Wednesday, February 14, 2018

What happens in the School Admin team meeting?


There are a lot of things a principal has to do well.  Hire good people, create a culture of trust and risk, support good people, be kind, approachable, transparent.  One of the process things a principal has to do well is have a cohesive, coherent administrative team meeting.  If communication breaks down during this crucial process, then the building will be muddled, teachers will get frustrated from a lack of coherency, and inevitably students will suffer.  I don't hold up our model as the best out there, but it's born honest from some years 'in the saddle'.  Hopefully you can learn something for your practice with what we do.

We didn't do norm setting as a team.  I set the tone with a few ground rules every year:
1. Be on time
2. Be constructive
3. Be present.

I've never had an admin not follow those, and we don't reference them more than once a year.  I've found that high performing people do those things naturally, and I find it insulting of their intelligence to continue to discuss those expectations.  If it becomes a problem, I address it one on one, because otherwise we're too busy to waste time on that stuff.  

A couple of things that I want in a 'good' admin meeting:

1. Some sharing of information, but for that not to be the purpose.  Sharing information is critical, but if the whole meeting is sharing information, then we haven't decided anything or taken action.

2. Honest conversation about critical issues without emotions.  Sometimes we have issues where one persons area is rubbing wrong against another.  We are one school.  When we have pain points we need to be able to address them as a group, without getting mad at each other.

3. Service mindset.  For more on this check this previous post about Assistant Principals.  What I need from the team is the mentality that when we meet, we're here to solve issues and create processes to allow more time in class, and our teachers spending more time teaching, rather than bogged down in minutiae.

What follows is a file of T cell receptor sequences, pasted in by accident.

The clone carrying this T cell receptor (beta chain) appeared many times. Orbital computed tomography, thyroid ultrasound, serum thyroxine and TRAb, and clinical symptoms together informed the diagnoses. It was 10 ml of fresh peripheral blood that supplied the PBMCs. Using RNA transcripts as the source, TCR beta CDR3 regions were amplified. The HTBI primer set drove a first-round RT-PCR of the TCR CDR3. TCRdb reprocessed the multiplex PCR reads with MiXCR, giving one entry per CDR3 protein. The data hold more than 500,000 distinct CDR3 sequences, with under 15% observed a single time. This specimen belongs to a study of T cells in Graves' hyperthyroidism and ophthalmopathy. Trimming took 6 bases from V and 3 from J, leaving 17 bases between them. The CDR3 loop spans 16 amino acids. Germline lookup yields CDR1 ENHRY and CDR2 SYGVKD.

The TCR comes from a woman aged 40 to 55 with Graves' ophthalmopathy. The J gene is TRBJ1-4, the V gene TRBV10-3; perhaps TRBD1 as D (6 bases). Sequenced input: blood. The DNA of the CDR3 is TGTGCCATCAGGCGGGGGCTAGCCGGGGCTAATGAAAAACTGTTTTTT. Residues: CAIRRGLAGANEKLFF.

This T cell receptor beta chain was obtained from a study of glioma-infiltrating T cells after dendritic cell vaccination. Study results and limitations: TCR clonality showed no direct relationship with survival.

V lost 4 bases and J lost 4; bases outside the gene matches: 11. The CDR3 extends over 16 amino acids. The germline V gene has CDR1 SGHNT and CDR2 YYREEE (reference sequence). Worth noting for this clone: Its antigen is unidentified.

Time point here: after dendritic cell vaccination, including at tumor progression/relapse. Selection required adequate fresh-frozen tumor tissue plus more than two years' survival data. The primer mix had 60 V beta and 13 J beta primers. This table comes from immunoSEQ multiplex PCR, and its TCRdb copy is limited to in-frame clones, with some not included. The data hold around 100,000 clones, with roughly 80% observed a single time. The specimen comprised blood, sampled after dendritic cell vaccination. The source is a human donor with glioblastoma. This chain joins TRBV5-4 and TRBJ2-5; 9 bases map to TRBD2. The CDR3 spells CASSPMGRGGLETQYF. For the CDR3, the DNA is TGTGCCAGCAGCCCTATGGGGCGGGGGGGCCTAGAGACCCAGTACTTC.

4. Being present.  That doesn't mean phones are off.  We're busy people and they may get a text from our ISAP teacher and need to step out.  What it does mean is that we're engaged in the work, even if what is being discussed doesn't pertain to their area at the time.  Being knowledgeable about the whole building, and helping to make decisions for the whole building is effective.

5. Espirit De Corps.  It may sound corny but I want the team to feel pride and fellowship in each other.  You can't manufacture this, but you can support it, and be mindful about it.  No one wants to work with negative nancy or jerky jerry.

I believe in the importance though of setting a good agenda.  It should guide the work, be easy to follow, and have the resources the team needs to communicate in front of them.  Below is a screenshot of our admin agenda.  We use a google slide, copy it each week in the same file so we have a running document of the year.  This serves as a quick one stop shop for documentation needs, and referencing back to what we have done in the past.  I've used other ways in the past, but for my needs, using slides is the best method I've fond so far in terms of organization and documentation.

There are some components I feel are important to the agenda to give it structure and keep us focused:

1. We begin each meeting with 1 quick celebration from the week before.  Each member of our admin team (Me, 7 Assistant Principals, 6 Counselors, 1 Academy Coach, 1 FRYSC) have to celebrate something, either a student, staff member, something good that happened the week before.  I think this is important because it serves to focus our meeting from the start, and having seven grade levels on campus, it allows the team to hear the good things going on throughout the building.  This also gives me a chance to be able to highlight really noteworthy things to the staff if we all feel it's needed.